Press Conference on Mars Curiosity Rover Findings today at 12 p.m. Eastern

It appears they are going to release whatever news there is today, the first day of the AGU meeting in San Francisco, in a press conference.

Perhaps Ray Bradbury was right, and we will be the Martians. A quick look around showed that NASA has at least 1, 2, 3 possible Mars suit designs under study.

Prof. Dava Newman wears the suit.

Tony Stark, call your office! (NASA)

Edit: Updated to link to webcast of conference. Another edit will comment on the results.

Edit: Actually it’s live on http://www.ustream.tv/NASAJPL

Edit: The audio got a bit garbled toward the end as the number of online watchers soared, but I got most of it, and it was a very interesting conference. Be sure to track down a transcript of the whole thing.

Dr. Grotzinger came last and said, among other things, “Curiosity’s middle name is patience, and we all have to have a healthy dose of that.” He explained that they were really looking for a “garden variety” sample of typical soil on which they could do the first legitimate analysis of the surface of Mars using “virtually all” of the instruments in the rover. This, he said (without making reference to the earlier press controversy) makes it “one for the history books.” They were delighted to find “a globally representative” material on Mars that also turned out to be “a rich repository of environmental history” there. “Every occurrence is a major discovery,” he said.

One of the findings, per Dr. Mahaffy, was that although they have found chlorinated hydrocarbons, organic material falls onto the surface of all objects like this because of what Dr. Grotzinger called “radiation flux,” and it might be that rather than organic Martian material – or it could be contamination from Earth. Mahaffy therefore had to say the team so far has found “no definitive detection to report of organic compounds,” and the situation will likely stay that way until they find a more protected area to study. Grotzinger pointed out that the site they chose to study is exposed to Mars’ harsh environment (including cosmic rays), and apparently has been for a long time, so even if there once had been Martian organics there, they would probably have disappeared by now. Any biological discoveries, if any, he noted, are “well down the road” at this point.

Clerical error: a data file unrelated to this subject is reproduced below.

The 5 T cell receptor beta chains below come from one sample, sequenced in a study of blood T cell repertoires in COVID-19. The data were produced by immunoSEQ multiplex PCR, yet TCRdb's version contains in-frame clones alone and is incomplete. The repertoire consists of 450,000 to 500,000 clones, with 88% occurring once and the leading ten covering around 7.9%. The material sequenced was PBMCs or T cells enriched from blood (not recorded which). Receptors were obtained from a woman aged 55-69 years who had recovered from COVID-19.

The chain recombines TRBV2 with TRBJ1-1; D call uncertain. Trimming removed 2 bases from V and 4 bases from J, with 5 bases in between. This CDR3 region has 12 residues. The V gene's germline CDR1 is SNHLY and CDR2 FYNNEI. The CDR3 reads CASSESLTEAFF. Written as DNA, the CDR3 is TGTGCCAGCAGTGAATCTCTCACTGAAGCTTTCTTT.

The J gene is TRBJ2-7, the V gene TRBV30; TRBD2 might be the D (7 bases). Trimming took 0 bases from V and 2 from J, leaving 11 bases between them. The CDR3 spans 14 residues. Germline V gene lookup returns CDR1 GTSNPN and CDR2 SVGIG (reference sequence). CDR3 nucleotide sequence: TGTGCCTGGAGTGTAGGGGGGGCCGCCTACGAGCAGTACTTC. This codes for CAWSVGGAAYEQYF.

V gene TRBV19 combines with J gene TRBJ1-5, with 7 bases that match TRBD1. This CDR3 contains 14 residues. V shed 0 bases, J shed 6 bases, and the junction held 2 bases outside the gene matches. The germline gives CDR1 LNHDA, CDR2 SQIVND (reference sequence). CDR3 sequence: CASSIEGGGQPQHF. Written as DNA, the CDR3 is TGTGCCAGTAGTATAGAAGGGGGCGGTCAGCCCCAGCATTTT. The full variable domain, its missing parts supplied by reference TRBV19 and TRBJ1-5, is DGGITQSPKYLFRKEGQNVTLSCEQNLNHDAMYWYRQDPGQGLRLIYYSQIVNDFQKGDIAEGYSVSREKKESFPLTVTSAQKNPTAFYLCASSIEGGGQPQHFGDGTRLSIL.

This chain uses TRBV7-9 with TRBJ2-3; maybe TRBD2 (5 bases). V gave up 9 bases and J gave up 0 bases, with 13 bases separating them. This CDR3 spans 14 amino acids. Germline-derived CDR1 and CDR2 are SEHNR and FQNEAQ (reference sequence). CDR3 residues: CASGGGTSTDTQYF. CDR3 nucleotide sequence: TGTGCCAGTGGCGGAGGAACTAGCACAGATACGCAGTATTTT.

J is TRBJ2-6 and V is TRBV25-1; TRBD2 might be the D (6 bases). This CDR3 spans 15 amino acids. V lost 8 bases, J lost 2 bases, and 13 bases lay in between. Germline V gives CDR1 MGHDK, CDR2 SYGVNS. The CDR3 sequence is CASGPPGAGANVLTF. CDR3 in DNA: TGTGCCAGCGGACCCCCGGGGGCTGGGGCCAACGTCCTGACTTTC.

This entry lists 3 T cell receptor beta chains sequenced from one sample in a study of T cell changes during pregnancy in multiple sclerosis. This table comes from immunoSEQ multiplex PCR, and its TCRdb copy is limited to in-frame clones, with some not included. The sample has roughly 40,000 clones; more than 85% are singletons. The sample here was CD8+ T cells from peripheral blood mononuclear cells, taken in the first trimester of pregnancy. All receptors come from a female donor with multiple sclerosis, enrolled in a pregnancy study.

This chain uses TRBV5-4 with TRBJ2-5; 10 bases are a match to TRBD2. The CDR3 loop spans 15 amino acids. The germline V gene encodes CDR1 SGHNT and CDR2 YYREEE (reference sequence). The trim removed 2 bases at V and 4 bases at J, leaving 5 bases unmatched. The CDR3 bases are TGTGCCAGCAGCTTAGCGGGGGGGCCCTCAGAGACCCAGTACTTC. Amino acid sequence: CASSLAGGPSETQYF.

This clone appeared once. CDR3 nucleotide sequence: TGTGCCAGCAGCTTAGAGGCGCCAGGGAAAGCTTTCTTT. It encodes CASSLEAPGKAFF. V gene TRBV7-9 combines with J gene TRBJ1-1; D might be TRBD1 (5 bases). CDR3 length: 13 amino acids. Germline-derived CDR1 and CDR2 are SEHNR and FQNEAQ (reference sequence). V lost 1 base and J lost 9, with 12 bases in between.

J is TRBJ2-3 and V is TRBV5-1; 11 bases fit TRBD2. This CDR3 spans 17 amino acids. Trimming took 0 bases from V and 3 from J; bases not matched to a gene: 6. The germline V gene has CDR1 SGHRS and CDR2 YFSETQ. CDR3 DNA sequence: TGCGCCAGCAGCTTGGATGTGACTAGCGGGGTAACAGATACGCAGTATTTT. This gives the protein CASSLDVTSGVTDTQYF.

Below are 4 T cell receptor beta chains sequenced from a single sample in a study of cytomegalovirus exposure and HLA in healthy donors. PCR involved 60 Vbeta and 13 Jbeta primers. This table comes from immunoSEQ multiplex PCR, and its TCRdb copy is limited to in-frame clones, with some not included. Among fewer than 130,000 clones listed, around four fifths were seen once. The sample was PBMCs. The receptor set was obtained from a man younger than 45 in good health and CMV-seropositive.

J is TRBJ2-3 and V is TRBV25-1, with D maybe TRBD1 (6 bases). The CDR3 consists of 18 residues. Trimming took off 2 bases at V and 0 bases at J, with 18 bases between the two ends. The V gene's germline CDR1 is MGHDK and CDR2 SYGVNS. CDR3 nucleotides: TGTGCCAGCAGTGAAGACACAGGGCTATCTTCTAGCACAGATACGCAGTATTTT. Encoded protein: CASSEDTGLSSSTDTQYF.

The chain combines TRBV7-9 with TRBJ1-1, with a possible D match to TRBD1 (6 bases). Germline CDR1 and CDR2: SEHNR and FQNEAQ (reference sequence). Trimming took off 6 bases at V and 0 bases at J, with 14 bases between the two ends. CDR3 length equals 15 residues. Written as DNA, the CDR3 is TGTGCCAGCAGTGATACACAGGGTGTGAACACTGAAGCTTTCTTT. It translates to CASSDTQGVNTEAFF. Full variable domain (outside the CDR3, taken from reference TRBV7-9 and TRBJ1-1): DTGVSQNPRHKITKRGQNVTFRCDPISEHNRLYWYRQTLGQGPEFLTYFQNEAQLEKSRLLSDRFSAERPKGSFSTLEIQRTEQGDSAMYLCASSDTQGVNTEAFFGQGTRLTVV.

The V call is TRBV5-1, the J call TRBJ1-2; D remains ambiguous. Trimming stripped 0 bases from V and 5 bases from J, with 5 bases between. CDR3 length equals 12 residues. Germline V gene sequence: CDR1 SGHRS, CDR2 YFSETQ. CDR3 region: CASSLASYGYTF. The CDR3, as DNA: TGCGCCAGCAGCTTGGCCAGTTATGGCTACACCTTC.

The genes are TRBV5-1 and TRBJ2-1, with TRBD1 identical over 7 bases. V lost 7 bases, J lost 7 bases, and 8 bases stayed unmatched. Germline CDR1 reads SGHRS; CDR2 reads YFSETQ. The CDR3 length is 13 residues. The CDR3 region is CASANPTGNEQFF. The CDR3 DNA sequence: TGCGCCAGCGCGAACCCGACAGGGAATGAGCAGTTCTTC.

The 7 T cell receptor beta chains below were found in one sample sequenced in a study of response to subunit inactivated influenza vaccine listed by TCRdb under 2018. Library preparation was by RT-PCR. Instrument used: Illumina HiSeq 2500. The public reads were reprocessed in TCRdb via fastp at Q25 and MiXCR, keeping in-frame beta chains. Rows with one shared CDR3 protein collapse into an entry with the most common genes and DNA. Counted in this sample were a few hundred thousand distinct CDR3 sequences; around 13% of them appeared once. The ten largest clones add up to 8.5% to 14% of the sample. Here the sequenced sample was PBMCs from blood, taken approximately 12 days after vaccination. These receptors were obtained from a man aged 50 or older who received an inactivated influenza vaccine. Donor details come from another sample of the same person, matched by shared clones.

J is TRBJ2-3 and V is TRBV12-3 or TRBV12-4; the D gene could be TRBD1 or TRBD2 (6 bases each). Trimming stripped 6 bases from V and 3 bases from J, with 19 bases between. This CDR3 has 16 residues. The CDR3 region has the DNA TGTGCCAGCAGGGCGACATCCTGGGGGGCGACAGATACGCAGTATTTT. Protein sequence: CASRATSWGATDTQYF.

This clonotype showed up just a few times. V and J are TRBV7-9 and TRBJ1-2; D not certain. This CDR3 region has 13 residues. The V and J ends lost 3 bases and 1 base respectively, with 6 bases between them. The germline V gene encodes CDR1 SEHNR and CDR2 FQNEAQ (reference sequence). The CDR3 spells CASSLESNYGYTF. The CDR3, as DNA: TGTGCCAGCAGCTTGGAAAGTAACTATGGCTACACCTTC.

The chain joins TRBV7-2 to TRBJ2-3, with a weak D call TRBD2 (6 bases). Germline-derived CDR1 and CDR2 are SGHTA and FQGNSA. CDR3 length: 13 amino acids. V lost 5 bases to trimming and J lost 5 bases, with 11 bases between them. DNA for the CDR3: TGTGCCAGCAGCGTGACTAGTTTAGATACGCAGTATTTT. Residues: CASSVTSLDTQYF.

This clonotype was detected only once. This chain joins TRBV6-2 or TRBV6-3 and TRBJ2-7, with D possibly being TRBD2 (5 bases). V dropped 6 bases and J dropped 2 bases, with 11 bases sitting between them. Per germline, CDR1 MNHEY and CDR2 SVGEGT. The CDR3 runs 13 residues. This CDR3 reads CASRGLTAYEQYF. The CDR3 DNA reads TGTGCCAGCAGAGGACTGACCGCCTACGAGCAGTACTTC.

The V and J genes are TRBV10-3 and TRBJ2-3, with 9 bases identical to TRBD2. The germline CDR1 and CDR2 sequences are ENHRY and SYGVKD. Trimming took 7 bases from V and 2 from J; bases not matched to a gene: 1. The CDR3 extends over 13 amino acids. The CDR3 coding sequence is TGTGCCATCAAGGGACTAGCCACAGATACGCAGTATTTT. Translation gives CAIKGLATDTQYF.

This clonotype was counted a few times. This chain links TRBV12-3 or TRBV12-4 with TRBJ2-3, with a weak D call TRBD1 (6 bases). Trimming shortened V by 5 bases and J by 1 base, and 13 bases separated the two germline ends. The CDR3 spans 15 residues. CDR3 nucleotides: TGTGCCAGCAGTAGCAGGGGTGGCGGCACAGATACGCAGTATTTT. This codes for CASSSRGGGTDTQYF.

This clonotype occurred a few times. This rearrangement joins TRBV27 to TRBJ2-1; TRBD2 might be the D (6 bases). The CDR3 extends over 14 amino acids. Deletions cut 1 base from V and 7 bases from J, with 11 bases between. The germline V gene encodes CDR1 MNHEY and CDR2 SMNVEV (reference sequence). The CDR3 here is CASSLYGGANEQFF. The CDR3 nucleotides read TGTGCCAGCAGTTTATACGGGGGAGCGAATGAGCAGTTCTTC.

Wrapping things up, Grotzinger said, “Our car is ready to go.” They’ll soon be heading for Mt. Sharp, now that their “three months of tension” are completed and they have checked to make sure the vehicle is working as planned.

Be sure to read the whole transcript. It is really amazing what they’ve got up there and how well it is working. All of us could appreciate how they nailed the landing on the planet, but there is so much more, equally important but far less visually stimulating stuff happening with Curiosity.

As for the controversy, well, I hope all concerned weather it as well as the scientists have. In my Cracked supervolcano article, there was one fact that many readers thought was a goof (that Peter Jackson had filmed Mount Doom on Ruapehu volcano) but was actually true (I suspect the Cracked editors checked that out with their Hollywood contacts as it was later clarified in the comments by an anonymous guest – Jackson filmed the closeups there, and the vista shots were of Ngauruhoe). I felt terrible until realizing it was correct after all. My heart goes out to the science writer who did the original story – the Curiosity mission is an extremely complex thing to understand, and then there are editors after you submit your story. I can see now how easily a misunderstanding could happen.

Anyway, onward and upward to Mt. Sharp!



Categories: Space

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